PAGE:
“Bless our modest efforts” by Theodore Beza

“We are able to say, by the grace of God, that we have preached, and continue to preach, the pure truth contained in God’s holy Word. But alas, at what price?

Where is our zeal, our care, and our diligence as pastors? O Lord, support us therefore by Your infininte goodness. Preserve in us a good and right conscience.

Fill us with zeal for Your glory. Increase in us the knowledge, the wisdom, the love, and the endurance required for such a calling.

In sum, be pleased to bless our modest efforts.”

–Theodore Beza, Sermons sur l’histoire de la resurrection de nostre Seigneur Iesus Christ (Geneva: Jean le Preux, 1593), 568. As quoted in Scott Manetsch, Calvin’s Company of Pastors: Pastoral Care and the Emerging Reformed Church, 1536-1609 (Oxford: OUP, 2013), 307.

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“Mary’s Song” by Luci Shaw

Mary’s Song
By Luci Shaw

Blue homespun and the bend of my breast
keep warm this small hot naked star
fallen to my arms. (Rest…
you who have had so far to come.)
Now nearness satisfies
the body of God sweetly. Quiet he lies
whose vigor hurled a universe. He sleeps
whose eyelids have not closed before.

His breath (so slight it seems
no breath at all) once ruffled the dark deeps
to sprout a world. Charmed by doves’ voices,
the whisper of straw, he dreams,
hearing no music from his other spheres.
Breath, mouth, ears, eyes
he is curtailed who overflowed all skies,
all years. Older than eternity, now he
is new. Now native to earth as I am, nailed
to my poor planet, caught
that I might be free, blind in my womb
to know my darkness ended,
brought to this birth for me to be new-born,
and for him to see me mended
I must see him torn.

–Luci Shaw, “Mary’s Song,” in Accompanied by Angels: Poems of the Incarnation (Grand Rapids: Eerdmans, 2006), 29.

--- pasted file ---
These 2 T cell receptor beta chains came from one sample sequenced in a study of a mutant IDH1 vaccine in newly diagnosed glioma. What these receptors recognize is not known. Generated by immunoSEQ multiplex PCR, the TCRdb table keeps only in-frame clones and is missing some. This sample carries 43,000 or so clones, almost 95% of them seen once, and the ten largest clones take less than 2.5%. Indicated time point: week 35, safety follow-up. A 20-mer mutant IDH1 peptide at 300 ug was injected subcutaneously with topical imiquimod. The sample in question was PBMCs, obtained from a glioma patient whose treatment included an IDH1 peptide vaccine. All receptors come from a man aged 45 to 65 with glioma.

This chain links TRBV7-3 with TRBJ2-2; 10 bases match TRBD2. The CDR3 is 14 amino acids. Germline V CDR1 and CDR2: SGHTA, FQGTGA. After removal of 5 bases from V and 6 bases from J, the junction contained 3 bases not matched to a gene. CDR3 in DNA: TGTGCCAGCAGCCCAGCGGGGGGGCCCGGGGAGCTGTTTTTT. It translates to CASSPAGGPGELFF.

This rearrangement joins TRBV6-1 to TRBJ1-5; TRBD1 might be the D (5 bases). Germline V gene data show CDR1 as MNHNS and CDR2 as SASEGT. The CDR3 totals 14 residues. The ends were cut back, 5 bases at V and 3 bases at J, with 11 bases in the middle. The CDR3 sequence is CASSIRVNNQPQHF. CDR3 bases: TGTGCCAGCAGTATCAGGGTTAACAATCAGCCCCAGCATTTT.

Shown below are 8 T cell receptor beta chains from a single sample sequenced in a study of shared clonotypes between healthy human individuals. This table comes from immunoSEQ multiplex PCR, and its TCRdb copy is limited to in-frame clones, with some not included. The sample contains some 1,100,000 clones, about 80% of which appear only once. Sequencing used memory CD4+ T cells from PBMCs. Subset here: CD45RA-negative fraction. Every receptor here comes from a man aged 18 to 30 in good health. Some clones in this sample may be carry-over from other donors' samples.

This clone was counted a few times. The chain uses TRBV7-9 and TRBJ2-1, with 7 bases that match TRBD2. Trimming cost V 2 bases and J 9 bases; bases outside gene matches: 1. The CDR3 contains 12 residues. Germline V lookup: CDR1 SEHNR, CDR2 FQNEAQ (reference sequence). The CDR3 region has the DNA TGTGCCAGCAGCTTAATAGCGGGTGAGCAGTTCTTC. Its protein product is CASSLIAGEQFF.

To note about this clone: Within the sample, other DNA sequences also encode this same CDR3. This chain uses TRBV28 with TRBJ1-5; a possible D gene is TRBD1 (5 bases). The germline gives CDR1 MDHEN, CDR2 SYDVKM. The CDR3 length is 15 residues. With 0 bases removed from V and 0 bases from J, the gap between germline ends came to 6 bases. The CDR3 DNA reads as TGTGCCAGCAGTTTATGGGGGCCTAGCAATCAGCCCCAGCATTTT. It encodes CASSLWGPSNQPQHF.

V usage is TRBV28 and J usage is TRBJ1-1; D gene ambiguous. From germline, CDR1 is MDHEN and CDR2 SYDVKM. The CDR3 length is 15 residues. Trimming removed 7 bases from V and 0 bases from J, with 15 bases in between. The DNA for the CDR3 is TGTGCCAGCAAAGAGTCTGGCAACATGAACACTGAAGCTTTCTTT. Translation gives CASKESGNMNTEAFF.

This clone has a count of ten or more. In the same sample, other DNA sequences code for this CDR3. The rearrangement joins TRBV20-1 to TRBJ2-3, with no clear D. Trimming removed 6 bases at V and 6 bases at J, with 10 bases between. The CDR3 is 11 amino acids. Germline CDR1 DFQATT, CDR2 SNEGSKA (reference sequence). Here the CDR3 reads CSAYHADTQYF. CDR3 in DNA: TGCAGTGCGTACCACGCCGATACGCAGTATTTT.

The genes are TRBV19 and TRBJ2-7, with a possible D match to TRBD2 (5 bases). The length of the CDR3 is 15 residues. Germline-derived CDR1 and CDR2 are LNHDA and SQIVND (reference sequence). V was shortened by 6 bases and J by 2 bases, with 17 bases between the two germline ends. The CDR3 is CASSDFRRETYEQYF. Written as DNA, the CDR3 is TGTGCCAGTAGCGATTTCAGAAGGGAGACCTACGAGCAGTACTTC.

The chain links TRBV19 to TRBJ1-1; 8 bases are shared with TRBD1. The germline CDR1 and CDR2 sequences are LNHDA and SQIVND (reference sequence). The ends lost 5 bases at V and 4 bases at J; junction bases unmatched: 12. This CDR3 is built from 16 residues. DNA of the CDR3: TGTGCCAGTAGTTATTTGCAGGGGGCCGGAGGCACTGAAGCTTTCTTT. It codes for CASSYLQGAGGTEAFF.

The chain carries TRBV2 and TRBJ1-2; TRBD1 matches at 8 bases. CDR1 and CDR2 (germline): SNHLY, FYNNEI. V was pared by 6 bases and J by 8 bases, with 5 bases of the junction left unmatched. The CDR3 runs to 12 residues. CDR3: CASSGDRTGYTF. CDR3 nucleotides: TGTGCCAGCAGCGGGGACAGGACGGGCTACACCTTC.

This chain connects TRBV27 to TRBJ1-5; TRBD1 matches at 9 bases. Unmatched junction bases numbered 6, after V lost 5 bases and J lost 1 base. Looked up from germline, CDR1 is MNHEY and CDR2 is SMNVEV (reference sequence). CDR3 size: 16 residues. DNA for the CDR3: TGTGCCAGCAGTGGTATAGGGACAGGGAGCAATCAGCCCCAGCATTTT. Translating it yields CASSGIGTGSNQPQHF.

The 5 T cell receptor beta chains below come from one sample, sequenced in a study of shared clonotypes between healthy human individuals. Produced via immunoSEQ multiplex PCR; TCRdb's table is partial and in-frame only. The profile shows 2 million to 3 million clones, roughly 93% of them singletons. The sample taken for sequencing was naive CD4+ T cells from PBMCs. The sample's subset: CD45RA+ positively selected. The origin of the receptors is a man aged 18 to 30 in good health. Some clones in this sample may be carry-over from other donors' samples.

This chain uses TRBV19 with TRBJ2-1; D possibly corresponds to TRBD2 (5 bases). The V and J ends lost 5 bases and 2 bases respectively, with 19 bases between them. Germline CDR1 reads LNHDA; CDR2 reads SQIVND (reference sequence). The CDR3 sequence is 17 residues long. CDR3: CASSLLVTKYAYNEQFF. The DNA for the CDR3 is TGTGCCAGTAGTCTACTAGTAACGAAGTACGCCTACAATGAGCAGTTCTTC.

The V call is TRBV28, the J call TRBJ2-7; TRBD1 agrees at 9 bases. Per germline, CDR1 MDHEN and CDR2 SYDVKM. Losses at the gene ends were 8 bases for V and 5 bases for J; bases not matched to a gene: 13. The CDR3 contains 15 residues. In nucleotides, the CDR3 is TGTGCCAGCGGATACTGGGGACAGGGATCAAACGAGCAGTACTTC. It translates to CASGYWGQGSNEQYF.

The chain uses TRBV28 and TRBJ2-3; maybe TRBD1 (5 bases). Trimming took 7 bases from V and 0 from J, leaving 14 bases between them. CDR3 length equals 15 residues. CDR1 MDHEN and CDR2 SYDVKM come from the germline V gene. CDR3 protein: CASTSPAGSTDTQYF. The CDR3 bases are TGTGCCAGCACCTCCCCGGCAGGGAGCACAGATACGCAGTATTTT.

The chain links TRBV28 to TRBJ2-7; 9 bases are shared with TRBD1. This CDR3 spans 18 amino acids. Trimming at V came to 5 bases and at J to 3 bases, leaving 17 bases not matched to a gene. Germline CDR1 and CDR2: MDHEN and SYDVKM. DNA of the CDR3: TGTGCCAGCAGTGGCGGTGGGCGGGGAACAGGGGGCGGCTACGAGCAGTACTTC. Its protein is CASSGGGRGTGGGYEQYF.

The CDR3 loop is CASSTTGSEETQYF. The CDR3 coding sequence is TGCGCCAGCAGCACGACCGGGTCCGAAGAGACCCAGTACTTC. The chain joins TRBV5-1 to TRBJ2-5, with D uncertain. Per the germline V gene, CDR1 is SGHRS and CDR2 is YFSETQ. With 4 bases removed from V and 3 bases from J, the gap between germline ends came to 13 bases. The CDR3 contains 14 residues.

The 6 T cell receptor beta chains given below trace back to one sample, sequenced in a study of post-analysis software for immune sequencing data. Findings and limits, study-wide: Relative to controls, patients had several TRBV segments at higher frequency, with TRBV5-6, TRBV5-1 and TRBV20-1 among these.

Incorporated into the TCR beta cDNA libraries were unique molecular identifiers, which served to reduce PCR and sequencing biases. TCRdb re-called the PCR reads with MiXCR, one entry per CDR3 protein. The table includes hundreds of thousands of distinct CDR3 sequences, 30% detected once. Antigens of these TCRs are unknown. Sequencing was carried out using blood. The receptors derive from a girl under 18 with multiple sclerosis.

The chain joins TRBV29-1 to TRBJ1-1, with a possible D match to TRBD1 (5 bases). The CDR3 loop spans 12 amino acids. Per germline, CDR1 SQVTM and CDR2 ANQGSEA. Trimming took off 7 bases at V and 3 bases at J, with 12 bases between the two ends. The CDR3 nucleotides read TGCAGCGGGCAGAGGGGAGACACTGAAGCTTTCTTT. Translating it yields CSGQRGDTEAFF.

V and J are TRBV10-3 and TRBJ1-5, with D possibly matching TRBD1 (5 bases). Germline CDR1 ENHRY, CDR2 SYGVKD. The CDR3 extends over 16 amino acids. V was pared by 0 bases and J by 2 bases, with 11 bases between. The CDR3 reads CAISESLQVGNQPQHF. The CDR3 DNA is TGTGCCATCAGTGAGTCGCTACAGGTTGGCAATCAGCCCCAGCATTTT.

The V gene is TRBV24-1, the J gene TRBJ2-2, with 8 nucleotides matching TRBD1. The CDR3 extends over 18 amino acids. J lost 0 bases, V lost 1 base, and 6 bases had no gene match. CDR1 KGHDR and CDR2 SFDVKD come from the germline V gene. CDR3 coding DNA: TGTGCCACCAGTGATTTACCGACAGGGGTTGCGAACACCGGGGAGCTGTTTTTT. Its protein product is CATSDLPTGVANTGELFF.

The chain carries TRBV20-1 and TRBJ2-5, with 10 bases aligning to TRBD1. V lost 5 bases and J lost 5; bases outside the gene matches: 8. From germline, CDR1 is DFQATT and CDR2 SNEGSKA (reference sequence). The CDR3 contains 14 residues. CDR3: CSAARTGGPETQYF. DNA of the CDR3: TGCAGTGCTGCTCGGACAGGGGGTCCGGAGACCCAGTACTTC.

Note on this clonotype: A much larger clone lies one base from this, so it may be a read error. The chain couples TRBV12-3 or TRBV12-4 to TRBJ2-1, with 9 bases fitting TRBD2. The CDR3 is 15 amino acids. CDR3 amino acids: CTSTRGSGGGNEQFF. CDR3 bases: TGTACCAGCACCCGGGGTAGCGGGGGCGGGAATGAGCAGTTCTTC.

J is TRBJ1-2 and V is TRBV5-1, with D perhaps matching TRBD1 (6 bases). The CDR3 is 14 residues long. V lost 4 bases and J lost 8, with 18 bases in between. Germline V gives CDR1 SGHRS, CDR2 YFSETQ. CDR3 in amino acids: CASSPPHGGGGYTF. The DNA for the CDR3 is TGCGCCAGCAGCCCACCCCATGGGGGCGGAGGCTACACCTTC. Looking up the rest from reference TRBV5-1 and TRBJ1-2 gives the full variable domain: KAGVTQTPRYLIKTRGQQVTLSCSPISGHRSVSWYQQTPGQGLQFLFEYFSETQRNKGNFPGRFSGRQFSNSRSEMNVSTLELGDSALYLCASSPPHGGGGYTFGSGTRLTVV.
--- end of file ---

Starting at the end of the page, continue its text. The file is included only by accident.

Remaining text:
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“Live much in the smiles of God” by Robert Murray M’Cheyne

“Learn much of your own heart; and when you have learned all you can, remember you have seen but a few yards into a pit that is unfathomable.

‘The heart is deceitful above all things, and desperately wicked: who can know it?’ Jeremiah 17:9.

Learn much of the Lord Jesus. For every look at yourself, take ten looks at Christ. He is altogether lovely. Such infinite majesty, and yet such meekness and grace, and all for sinners, even the chief!

Live much in the smiles of God. Bask in His beams. Feel His all-seeing eye settled on you in love, and repose in His almighty arms.

Cry after divine knowledge, and lift up your voice for understanding. Seek her as silver, and search for her as for hid treasure, according to the word in Proverbs 2:4.

See that Proverbs 2:10 be fulfilled in you. Let wisdom enter into your hearts, and knowledge be pleasant to thy soul; so you will be delivered from the snares mentioned in the following verses.

Let your soul be filled with a heart-ravishing sense of the sweetness and excellency of Christ and all that is in Him.

Let the Holy Spirit fill every chamber of your heart; and so there will be no room for folly, or the world, or Satan, or the flesh.